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Intrexon Acquires Oxitec, Partners on Genetic Disorder

Diamondback moth

Diamondback moth (Olaf Leillinger, Wikimedia Commons)

10 August 2015. Intrexon Corp., a biotechnology company specializing in synthetic biology, is acquiring Oxitec Ltd., a designer of genetically modified insects to control the spread of disease-bearing and agricultural pests for $160 million. Intrexon is also partnering with Synthetic Biologics Inc. to develop therapies for phenylketonuria, a genetic metabolic disorder.

Intrexon, in Gaithersburg, Maryland develops genetically engineered products for the pharmaceutical, food, energy, environmental, and consumer markets. The company operates several technologies derived from computational models and software that assemble DNA-based solutions on a commercial scale.

Oxitec, in Oxford, U.K., is a spin-off enterprise from Oxford University that develops genetically engineered insect varieties. Under the merger, Oxitec shareholders will receive $80 million in cash and another $80 million in Intrexon stock. The deal is expected to be completed by the end of 2015.

In July 2015, Oxitec released results of controlled tests in greenhouses that show its genetically engineered diamondback moth could prevent females of the species from maturing, and quickly reduce populations of this destructive agricultural pest. Caterpillars from the diamondback moth eat brassica or crucifer vegetable crops including popular items such as broccoli, Brussels sprouts, cabbage, cauliflower, collard greens, and kale. Controlling the diamondback up to now relied on pesticides, but in recent years, the moth developed a resistance to synthetic, biological, and plant-expressed pesticides, as well as some types of crops genetically engineered to survive the moth.

Also in July, an Oxitec-designed mosquito, engineered to produce offspring that die before maturity, was found to reduce the dengue mosquito population in a city in Brazil by 95 percent, well below the level needed to spread the disease.  Dengue is viral disease transmitted by infected mosquitoes (not person-to-person) that occurs most frequently in tropical urban regions of the world. World Health Organization estimates from 50 to 100 million dengue infections occur each year, with half of the world’s population at risk.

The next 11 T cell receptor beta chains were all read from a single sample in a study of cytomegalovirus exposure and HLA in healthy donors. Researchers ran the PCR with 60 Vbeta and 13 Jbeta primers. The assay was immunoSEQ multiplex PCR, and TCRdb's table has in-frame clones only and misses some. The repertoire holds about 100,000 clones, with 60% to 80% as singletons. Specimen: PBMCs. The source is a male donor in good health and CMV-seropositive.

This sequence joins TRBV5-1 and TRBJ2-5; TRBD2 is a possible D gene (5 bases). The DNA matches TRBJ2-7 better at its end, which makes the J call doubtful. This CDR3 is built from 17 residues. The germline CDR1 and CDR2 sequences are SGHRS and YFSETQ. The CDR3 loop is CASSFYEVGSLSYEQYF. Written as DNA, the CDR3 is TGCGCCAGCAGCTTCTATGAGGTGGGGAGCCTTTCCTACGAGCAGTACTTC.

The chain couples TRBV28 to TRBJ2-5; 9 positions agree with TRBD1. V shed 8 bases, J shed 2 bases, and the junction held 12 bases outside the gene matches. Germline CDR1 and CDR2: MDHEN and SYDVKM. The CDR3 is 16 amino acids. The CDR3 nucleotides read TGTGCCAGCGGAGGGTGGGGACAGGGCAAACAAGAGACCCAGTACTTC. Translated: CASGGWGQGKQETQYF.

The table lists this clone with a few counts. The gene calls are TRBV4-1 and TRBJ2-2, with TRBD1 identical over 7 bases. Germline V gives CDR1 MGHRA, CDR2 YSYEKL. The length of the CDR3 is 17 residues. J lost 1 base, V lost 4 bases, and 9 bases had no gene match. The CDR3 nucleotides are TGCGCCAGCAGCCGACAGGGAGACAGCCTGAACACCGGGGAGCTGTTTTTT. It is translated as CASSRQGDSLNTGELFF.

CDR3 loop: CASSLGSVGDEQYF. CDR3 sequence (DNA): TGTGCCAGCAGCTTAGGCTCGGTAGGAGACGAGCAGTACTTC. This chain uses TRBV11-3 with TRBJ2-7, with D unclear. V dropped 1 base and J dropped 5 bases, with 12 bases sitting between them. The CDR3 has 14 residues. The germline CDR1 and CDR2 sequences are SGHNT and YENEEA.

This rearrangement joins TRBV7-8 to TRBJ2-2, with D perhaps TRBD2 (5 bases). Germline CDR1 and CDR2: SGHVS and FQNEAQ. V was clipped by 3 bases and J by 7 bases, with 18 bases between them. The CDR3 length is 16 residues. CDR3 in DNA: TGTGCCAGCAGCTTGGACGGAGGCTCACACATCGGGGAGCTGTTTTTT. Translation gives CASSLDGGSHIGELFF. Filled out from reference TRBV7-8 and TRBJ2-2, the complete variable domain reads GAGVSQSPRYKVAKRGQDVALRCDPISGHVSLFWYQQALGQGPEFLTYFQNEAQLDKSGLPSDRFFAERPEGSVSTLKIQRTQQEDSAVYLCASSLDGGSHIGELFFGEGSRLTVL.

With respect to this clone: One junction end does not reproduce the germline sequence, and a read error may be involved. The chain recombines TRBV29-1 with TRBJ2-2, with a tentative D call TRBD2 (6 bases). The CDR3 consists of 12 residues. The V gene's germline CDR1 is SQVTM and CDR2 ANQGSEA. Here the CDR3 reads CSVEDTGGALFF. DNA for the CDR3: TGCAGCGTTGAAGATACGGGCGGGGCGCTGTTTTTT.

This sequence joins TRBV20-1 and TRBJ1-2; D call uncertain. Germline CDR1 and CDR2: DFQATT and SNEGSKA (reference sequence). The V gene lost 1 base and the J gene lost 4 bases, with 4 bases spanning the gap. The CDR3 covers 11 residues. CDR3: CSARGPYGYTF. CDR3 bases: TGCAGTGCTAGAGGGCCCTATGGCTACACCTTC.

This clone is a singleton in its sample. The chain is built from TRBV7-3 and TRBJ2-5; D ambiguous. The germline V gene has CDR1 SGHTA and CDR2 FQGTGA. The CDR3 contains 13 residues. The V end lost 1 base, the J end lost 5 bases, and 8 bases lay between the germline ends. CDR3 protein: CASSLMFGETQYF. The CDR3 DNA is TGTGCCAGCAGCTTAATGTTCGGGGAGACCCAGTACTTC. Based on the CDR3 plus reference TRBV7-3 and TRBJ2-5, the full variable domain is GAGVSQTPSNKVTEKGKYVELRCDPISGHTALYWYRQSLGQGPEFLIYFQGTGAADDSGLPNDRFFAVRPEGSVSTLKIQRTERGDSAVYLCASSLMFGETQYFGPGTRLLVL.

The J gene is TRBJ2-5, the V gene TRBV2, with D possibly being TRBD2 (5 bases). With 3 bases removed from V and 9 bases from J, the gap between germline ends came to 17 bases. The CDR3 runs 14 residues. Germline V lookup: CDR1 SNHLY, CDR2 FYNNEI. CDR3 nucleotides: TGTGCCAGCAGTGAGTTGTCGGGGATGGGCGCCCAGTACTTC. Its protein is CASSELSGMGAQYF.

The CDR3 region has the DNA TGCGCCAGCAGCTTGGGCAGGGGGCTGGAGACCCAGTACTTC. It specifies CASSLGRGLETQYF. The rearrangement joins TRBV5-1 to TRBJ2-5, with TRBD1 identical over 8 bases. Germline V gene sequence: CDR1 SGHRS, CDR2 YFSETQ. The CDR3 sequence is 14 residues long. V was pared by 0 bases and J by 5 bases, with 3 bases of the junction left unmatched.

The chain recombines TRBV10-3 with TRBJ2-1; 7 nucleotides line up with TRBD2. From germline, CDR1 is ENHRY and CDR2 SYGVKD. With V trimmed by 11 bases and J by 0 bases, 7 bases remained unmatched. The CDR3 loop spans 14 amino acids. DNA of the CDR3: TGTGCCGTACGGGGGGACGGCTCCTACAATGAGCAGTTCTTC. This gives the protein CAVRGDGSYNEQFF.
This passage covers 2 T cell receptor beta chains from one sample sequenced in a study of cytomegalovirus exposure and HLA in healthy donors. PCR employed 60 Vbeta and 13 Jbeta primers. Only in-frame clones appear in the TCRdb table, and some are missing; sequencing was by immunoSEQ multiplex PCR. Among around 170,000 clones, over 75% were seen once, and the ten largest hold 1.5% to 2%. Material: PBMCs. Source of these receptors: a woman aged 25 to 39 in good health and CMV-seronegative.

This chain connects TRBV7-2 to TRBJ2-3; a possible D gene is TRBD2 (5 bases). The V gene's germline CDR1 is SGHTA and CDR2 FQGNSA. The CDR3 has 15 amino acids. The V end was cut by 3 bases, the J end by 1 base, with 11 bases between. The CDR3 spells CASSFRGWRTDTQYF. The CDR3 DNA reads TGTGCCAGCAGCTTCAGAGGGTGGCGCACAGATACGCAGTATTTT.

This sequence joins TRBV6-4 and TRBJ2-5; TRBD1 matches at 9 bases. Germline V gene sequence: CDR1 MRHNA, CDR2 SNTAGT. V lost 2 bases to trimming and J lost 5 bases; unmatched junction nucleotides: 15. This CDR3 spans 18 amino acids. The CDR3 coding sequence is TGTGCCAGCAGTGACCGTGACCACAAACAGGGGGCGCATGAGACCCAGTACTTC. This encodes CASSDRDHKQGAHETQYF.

In a separate deal, Intrexon and Synthetic Biologics Inc. in nearby Rockville, Maryland, agreed to an exclusive channel collaboration to develop therapies for phenylketonuria, an inherited metabolic disorder. Exclusive channel collaborations give Intrexon partners an exclusive license to develop new products from Intrexon technologies, move those products through regulatory processes, and conduct marketing and sales. Financial terms of the collaboration were not disclosed.

Phenylketonuria is a rare disorder where an amino acid called phenylalanine builds up in the body, particularly when the individual eats foods high in protein. The condition is caused by a defect in the gene that creates a liver enzyme to control phenylalanine and results in delayed development, intellectual disabilities, behavioral and emotional problems, psychiatric disorders, and neurological problems including seizures.

The agreement with Synthetic Biologics gives the company a license to therapy candidates from Intrexon’s ActoBiotics platform that develops therapies from engineered microbes commonly used to produce yogurt and cheese. The company modifies the organisms to produce therapeutic peptides and proteins that it says are taken orally, produced efficiently, and released in the gastrointestinal tract.

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